This is sort of strange. Alligators, like many other reptiles, don’t have sex chromosomes.
As a result, gender isn’t determined by the genes of the parents. Instead, whether Mama gator will be blessed with a baby girl or boy is completely decided by temperature.
When it’s egg-laying time, the female finds a nice large area on the bank of her swamp, and digs a hole. She deposits her eggs, up to fifty, in the hole, and proceeds to cover them with leaf debris and mud, making a nest as large as six feet wide and three feet high.
The soil and composting leaves provide the warmth the eggs need to mature. During the two-month incubation period, the mother stays in nearby waters to guard the nest.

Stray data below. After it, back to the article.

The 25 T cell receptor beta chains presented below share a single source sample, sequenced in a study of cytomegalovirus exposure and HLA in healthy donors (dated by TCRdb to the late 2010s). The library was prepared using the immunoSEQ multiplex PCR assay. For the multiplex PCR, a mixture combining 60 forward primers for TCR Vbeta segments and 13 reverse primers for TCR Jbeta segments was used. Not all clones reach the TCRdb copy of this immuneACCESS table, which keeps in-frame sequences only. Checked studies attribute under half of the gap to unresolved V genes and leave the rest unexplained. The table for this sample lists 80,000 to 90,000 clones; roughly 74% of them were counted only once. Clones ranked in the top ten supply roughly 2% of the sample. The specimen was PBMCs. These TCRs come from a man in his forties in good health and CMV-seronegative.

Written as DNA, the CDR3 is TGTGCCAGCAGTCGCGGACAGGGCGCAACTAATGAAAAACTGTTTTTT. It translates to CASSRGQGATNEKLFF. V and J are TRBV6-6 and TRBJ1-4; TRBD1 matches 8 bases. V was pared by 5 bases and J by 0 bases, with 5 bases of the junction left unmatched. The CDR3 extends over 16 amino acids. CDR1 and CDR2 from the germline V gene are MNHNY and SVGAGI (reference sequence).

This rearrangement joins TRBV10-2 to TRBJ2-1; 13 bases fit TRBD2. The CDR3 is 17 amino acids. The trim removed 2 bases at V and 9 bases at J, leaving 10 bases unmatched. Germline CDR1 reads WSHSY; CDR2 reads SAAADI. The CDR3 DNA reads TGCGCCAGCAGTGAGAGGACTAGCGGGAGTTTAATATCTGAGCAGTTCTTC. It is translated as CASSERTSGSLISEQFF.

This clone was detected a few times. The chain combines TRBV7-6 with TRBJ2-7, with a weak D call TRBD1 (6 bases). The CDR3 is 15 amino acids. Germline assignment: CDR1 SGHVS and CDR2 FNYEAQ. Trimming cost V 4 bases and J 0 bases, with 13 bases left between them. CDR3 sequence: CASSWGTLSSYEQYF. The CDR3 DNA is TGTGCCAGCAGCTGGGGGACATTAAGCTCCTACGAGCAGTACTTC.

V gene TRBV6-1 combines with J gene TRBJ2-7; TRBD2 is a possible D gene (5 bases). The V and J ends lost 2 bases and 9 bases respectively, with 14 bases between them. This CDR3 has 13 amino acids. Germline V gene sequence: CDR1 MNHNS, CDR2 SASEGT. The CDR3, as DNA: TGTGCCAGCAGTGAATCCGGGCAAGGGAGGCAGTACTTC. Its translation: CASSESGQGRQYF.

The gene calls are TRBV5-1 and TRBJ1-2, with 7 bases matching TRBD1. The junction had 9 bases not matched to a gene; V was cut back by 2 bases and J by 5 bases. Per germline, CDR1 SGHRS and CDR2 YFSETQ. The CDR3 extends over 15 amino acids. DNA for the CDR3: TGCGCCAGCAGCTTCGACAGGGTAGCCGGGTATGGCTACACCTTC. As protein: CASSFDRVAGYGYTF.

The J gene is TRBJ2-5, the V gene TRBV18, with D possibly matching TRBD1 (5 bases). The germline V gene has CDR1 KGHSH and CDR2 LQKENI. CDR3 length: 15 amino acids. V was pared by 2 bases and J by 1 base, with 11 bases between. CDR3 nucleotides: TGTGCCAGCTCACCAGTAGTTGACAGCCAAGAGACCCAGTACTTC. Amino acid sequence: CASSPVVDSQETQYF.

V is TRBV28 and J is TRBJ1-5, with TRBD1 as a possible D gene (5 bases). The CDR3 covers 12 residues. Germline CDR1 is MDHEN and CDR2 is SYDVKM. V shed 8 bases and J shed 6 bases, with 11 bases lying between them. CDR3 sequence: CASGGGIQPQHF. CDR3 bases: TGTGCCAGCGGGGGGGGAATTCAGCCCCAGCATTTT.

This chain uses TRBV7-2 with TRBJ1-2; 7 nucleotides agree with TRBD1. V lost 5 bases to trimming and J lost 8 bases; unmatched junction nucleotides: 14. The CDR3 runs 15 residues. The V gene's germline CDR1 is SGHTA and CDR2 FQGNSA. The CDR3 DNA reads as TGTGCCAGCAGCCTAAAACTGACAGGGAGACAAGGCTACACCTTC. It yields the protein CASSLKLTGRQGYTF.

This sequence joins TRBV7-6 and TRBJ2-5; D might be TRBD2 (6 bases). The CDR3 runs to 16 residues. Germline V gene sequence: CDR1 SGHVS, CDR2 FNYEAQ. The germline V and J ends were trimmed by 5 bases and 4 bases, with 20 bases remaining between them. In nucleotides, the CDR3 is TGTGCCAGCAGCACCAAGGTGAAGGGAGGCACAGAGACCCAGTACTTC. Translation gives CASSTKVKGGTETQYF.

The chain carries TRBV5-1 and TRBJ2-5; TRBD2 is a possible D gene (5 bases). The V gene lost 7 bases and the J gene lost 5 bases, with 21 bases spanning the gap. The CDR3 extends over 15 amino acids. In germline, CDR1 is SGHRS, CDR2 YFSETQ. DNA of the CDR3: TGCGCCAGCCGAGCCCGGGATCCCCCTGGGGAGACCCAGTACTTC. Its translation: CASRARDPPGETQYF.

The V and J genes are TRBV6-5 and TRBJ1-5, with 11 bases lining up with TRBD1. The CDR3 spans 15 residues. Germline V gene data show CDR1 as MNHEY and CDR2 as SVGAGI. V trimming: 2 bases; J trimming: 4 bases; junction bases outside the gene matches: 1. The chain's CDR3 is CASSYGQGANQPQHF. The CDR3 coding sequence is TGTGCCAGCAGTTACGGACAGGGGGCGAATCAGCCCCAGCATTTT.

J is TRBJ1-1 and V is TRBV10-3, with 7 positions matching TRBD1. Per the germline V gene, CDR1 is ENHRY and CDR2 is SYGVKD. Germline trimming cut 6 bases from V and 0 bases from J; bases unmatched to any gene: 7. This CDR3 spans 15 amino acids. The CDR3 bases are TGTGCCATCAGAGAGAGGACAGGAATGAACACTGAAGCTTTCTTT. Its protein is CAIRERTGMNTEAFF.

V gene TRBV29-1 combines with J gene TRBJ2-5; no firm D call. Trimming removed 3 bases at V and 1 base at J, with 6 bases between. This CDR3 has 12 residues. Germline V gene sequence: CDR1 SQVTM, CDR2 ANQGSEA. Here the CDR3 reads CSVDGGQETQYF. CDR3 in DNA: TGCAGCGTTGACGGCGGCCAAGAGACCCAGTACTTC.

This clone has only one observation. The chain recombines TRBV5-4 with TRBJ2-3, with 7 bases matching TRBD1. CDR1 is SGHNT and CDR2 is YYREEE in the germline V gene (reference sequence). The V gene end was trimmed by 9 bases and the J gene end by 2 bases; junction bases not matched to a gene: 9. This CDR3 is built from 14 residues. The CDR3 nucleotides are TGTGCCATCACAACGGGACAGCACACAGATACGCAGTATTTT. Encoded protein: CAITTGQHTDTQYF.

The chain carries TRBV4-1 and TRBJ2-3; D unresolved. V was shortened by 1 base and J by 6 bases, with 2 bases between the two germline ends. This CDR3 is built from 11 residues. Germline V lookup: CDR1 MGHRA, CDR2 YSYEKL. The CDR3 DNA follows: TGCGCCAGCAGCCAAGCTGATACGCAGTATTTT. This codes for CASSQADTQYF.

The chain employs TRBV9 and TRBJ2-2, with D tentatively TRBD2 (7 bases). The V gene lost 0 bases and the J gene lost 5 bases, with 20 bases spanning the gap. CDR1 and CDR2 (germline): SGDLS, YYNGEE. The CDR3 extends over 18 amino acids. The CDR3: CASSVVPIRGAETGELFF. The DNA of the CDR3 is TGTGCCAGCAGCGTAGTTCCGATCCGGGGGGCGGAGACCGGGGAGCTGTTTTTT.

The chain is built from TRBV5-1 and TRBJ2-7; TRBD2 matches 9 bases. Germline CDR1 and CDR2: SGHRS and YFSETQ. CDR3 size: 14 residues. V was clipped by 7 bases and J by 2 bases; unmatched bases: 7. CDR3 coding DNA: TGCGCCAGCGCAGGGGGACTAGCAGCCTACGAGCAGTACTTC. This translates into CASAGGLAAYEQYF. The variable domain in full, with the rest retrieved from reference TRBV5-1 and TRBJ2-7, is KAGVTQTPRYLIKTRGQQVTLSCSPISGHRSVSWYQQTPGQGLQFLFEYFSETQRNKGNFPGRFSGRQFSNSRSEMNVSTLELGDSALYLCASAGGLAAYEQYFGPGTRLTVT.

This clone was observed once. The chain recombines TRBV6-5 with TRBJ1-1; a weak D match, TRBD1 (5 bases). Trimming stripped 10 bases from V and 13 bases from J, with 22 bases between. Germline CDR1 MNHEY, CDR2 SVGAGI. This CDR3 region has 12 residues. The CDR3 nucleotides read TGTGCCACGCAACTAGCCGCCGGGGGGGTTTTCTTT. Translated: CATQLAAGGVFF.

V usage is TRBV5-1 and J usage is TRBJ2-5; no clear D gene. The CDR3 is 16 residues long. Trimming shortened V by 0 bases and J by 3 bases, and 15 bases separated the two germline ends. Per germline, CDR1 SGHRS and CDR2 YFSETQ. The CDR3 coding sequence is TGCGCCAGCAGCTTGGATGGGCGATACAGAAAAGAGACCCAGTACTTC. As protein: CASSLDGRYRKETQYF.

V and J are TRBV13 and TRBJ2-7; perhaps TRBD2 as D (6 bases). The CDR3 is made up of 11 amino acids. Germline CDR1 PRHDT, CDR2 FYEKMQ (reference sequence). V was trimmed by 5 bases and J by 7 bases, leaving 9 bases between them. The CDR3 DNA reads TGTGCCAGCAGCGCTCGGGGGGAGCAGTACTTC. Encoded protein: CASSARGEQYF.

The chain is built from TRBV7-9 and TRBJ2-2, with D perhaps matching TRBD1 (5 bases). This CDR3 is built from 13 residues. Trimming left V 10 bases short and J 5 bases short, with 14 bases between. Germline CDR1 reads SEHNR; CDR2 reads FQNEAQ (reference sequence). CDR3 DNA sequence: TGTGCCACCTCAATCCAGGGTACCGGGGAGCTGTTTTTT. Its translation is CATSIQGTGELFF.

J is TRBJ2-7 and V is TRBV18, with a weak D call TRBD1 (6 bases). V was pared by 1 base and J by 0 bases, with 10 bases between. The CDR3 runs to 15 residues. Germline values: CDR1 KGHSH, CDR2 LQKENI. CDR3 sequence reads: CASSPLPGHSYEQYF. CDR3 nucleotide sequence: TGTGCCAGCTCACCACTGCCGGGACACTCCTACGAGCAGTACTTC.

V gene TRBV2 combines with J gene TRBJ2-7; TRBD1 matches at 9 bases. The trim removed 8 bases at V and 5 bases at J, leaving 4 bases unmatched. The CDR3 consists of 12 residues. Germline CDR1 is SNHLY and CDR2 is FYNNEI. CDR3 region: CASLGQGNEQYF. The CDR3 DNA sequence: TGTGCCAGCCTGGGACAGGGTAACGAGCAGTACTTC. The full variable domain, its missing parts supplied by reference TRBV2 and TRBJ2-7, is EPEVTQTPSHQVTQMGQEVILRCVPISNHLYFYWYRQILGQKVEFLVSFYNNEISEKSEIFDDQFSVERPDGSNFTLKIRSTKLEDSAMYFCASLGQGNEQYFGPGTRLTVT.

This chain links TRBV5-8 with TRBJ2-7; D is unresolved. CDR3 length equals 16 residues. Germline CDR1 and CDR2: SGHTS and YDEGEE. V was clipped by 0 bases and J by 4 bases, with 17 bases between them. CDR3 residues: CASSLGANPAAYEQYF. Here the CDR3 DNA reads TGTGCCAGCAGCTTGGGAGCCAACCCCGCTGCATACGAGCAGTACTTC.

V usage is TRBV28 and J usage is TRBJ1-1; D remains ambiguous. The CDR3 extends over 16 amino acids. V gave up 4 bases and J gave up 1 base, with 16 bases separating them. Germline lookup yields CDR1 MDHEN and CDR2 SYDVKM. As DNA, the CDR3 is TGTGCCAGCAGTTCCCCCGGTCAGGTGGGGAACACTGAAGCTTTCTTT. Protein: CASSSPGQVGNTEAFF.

Gender is determined during the second and third week of incubation. If the eggs are incubated at 86° F or below, the eggs will produce only females. If the eggs are incubated during this same period at 93° F or above, the offspring will be all male. If the eggs simmer at a more moderate 88°F, as most nests do, there will be a mix of both male and female babies.
At the end of incubation, the first mature alligator babies begin to make a barking noise from inside their shells. Barking alligators can be heard up to fifteen yards away, and this signals to Mom that it’s hatching time.
The mother’s presence is crucial, as she is the one who uncovers the eggs from their buried home. If the mother isn’t available or fails to hear the barking, the offspring can’t hatch and will die.
No matter what gender emerges, mother alligators are very protective.
For the first two years of life, babies travel with Mom, sometimes on her back or in her mouth, and she aggressively guards them from predators such as otters, turtles, skunks, raccoons, and even other alligators.